Cryptocurrency and blockchain have taken off in huge ways over the past few months. There are countless opinions about the legitimacy, reliability, and future of cryptocurrencies and their widespread use. One idea that there is less disagreement on is blockchain and cryptocurrencies’ ability to protect user data from companies and governments.
What is Cryptocurrency?
According to Wikipedia:
“A cryptocurrency (or crypto currency) is a digital asset designed to work as a medium of exchange that uses cryptography to secure its transactions, to control the creation of additional units, and to verify the transfer of assets.”
If you’re reading this, there’s a pretty good chance that you are already somewhat familiar with crypto.
According to Pew Research Center, in December 2016, “around half of Americans had heard of the alternate currency bitcoin — but just 1% had actually used bitcoins themselves.” Now there are around 200,000 Bitcoin (BTC) transactions per day. And there are even crypto investment firms (like this one) and hedge funds popping up like crazy!
What are Privacy Coins?
Privacy and anonymity are a couple reasons why cryptocurrencies have received so much attention in recent months. However, Bitcoin, the most well-known coin doesn’t have the privacy that those unfamiliar with how it works assume. Privacy coins add layers of protection for the users who own them and complete transactions with them.
Because Bitcoin is run on the public block chain ledger, anyone with access can see every transaction and the address it comes from. The wallet address, or simply address, is an alphanumeric ID of 26–35 characters. While this code on its own doesn’t reveal much besides how much money is sent, and to which address, if the ID is linked to a person or organization, it can be a privacy threat.
How Do Privacy Crypto Coins Hide User Identities?
There are a few methods these coins use to hide user identities and transactions. Most use some sort of encryption, like The Invisible Internet Project (I2P), or Tor. Others use cryptography methods like zero-knowledge proofs or address scrambling methods to maintain anonymity.
- DASH (DASH)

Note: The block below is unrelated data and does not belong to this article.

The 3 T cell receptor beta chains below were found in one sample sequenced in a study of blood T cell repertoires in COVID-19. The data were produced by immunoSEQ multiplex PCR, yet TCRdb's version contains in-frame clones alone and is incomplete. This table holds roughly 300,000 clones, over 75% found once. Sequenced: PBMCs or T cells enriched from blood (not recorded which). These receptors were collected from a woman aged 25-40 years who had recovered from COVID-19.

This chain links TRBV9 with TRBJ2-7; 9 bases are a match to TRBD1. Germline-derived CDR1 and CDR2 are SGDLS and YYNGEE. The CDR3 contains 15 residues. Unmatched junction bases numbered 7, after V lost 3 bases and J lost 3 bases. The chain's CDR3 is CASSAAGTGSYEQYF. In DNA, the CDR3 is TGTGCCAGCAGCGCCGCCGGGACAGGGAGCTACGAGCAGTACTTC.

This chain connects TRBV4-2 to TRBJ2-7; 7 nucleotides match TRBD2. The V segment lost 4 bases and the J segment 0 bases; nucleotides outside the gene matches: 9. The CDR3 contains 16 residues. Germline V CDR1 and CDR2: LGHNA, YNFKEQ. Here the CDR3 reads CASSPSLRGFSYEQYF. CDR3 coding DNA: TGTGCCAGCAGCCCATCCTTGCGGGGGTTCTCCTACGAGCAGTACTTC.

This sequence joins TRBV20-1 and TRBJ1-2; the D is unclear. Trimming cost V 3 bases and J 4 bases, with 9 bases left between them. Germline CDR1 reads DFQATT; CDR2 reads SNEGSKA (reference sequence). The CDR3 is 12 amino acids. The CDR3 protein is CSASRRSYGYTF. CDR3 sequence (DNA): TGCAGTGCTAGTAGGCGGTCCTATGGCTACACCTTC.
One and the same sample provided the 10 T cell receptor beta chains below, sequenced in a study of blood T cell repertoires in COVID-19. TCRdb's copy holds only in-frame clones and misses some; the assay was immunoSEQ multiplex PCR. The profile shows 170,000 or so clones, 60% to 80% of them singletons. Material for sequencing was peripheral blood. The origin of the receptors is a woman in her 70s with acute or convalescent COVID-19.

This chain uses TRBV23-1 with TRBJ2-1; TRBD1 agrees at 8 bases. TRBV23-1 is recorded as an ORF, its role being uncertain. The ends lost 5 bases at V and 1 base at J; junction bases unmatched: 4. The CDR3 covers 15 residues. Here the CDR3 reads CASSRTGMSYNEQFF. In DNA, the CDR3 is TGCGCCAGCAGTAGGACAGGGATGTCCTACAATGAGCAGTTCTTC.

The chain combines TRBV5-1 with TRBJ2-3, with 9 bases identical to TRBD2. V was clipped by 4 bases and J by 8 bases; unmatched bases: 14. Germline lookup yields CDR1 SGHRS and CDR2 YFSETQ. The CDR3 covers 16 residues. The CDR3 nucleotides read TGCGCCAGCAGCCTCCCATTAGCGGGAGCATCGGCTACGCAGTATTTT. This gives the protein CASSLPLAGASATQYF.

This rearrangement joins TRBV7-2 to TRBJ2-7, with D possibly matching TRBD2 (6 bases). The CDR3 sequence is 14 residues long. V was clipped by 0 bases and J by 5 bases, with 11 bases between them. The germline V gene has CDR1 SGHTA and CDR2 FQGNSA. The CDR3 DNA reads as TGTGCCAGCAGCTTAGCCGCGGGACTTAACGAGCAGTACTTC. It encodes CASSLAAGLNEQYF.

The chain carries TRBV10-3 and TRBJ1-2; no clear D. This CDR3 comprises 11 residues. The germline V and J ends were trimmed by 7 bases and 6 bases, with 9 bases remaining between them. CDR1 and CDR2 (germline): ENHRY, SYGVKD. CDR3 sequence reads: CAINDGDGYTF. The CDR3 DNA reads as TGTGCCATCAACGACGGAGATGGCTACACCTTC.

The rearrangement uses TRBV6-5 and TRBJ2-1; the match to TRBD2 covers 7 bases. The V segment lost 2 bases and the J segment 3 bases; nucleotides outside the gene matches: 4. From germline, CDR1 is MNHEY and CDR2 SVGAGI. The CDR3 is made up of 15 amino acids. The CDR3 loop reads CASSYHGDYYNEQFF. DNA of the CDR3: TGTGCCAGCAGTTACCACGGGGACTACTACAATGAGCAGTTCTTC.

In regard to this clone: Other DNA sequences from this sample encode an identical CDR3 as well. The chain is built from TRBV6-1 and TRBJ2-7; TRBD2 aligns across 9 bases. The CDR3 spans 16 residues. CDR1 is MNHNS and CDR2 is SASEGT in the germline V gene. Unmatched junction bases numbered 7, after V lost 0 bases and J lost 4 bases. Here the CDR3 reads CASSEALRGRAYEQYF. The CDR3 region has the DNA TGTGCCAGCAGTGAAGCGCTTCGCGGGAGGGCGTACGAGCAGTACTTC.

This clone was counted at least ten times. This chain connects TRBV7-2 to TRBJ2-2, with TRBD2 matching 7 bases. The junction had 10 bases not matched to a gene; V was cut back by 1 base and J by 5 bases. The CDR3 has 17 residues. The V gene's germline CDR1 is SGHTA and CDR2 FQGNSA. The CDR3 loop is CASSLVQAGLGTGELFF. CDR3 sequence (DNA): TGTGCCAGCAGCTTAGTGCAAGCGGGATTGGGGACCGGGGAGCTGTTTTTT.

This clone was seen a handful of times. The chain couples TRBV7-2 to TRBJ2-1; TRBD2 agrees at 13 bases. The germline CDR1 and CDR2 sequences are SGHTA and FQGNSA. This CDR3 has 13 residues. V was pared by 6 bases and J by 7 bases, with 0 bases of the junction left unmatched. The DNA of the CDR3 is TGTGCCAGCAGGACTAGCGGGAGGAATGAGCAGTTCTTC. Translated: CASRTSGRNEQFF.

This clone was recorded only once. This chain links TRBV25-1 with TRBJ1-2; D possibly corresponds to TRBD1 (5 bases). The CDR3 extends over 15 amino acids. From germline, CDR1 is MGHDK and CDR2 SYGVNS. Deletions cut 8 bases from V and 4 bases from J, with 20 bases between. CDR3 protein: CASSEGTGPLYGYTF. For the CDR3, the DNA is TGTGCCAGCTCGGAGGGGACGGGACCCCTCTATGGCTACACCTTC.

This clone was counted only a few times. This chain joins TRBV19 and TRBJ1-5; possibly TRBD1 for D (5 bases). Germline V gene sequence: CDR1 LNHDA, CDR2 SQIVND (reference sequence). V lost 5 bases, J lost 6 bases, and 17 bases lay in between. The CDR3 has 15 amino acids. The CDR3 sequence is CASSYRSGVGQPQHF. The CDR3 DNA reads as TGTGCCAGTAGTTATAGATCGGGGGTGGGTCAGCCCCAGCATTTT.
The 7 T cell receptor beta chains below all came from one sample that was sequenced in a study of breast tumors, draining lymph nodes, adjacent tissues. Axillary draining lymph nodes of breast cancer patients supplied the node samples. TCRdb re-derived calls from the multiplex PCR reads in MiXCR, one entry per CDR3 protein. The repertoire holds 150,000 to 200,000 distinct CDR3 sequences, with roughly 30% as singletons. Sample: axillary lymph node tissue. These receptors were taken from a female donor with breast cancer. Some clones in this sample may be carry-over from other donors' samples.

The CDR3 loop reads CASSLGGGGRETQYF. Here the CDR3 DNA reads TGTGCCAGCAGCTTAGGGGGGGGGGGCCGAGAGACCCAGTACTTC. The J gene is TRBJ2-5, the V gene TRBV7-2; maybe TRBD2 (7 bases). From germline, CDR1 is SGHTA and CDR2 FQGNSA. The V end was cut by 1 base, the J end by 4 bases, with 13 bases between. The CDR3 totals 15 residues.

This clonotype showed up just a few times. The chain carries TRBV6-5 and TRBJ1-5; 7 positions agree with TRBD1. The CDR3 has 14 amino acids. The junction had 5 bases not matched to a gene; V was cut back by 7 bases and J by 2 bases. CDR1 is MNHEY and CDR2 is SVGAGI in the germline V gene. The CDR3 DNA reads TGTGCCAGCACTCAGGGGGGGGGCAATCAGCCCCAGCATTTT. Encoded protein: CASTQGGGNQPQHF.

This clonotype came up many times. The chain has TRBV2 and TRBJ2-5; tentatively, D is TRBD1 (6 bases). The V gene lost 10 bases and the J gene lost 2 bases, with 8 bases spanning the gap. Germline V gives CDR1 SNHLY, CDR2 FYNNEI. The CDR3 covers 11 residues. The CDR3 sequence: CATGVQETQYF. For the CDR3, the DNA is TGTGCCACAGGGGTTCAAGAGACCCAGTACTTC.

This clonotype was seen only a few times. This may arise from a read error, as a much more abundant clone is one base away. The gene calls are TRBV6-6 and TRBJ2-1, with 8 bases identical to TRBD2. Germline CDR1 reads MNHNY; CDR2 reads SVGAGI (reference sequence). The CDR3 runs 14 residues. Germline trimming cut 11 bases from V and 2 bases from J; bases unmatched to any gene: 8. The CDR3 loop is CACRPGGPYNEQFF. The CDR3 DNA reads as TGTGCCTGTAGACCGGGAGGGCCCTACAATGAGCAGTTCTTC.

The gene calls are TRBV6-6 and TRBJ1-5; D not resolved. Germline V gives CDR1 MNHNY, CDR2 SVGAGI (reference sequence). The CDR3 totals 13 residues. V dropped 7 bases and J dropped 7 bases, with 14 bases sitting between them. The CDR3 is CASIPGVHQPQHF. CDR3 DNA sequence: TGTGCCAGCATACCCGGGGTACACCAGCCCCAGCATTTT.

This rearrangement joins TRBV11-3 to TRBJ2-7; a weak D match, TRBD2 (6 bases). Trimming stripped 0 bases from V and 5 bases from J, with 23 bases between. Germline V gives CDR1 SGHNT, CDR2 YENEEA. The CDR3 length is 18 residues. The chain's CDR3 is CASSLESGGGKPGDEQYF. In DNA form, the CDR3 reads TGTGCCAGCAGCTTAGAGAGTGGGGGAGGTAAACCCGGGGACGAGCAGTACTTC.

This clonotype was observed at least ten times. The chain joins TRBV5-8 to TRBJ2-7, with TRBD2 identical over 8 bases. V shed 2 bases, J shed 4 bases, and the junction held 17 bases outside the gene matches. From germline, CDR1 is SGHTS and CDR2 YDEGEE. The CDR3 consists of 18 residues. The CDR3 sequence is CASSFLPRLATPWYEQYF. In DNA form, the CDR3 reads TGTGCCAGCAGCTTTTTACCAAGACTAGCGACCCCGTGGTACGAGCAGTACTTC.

- Monero (XMR)
- Zcash (ZEC)
- PIVX (PIVX)
- VERGE (XVG)
Today, knowledge and even use of cryptocurrencies is more widespread. Bitcoin alone currently has a market cap of around $173 billion, and crypto as a whole has grown to an estimated $470 billion market cap, peaking at over $825 billion.
Interest in cryptocurrency saw it’s biggest spike in the past five years at the end of 2017. Crypto and its underlying technology, blockchain, are steadily making their way into everyday life for more and more people.
Blockchain Is Great For Data Security
The Economist explains in this article, that “the cryptographic technology that underlies bitcoin, called the ‘blockchain’, has applications well beyond cash and currency.” Grass-roots organizations could use blockchain to undermine giant data companies, like Google and Facebook.
Building Blockchain gives us this easy to understand explanation of what blockchain does and how it works:
Decentralizing control of global data, by moving it to block chain, reduces risk for the companies storing the user information. You would no longer have to trust individual companies with your private data. Another benefit is that you wouldn’t have a profile with multiple providers, such as Twitter, Facebook and Google. All of your information would be stored in one secure, and much more private, place.
Decentralized Identity Foundation (DIF)is working to build “an open source decentralized identity ecosystem for people, organizations, apps, and devices. Many large corporations are on board with DIF’s mission, including Microsoft and IBM.
Ankur Patel, of Microsoft’s Identity Division said:
“Today, apps, services, and organizations deliver convenient, predictable, tailored experiences that depend on control of identity-bound data. We need a secure encrypted digital hub that can interact with user’s data while honoring user privacy and control.”
Adopting blockchain across the board could completely alter the way the internet works. Users would ultimately benefit the most, because their data is no longer at the mercy of the many companies storing their information.
How inclusive and diverse dialogues now will help build this system of the future.hackernoon.com
Saya Iwasaki explains that knowledge and influence in the crypto and blockchain markets are limited to a select group of people. This is an issue because placing all the power of blockchain in a few sets of hands could just transfer existing data power to those new groups rather than truly decentralizing.
Blockchain’s Decentralization Is Huge Technological Advance
Because, for the past couple decades, internet users have had to rely on big data companies like Facebook or Google to securely store their data, these companies have achieved great power. However, this means that the control of the internet (and the data gathered from it) falls into just a few private buckets. With block chain, users are empowered by being able to decide where their data goes, and knowing that it isn’t being sold to third-parties.
Block chain’s long-term effects on the internet becoming more democratic and run by its users will likely outweigh the effects it has on the world’s monetary systems.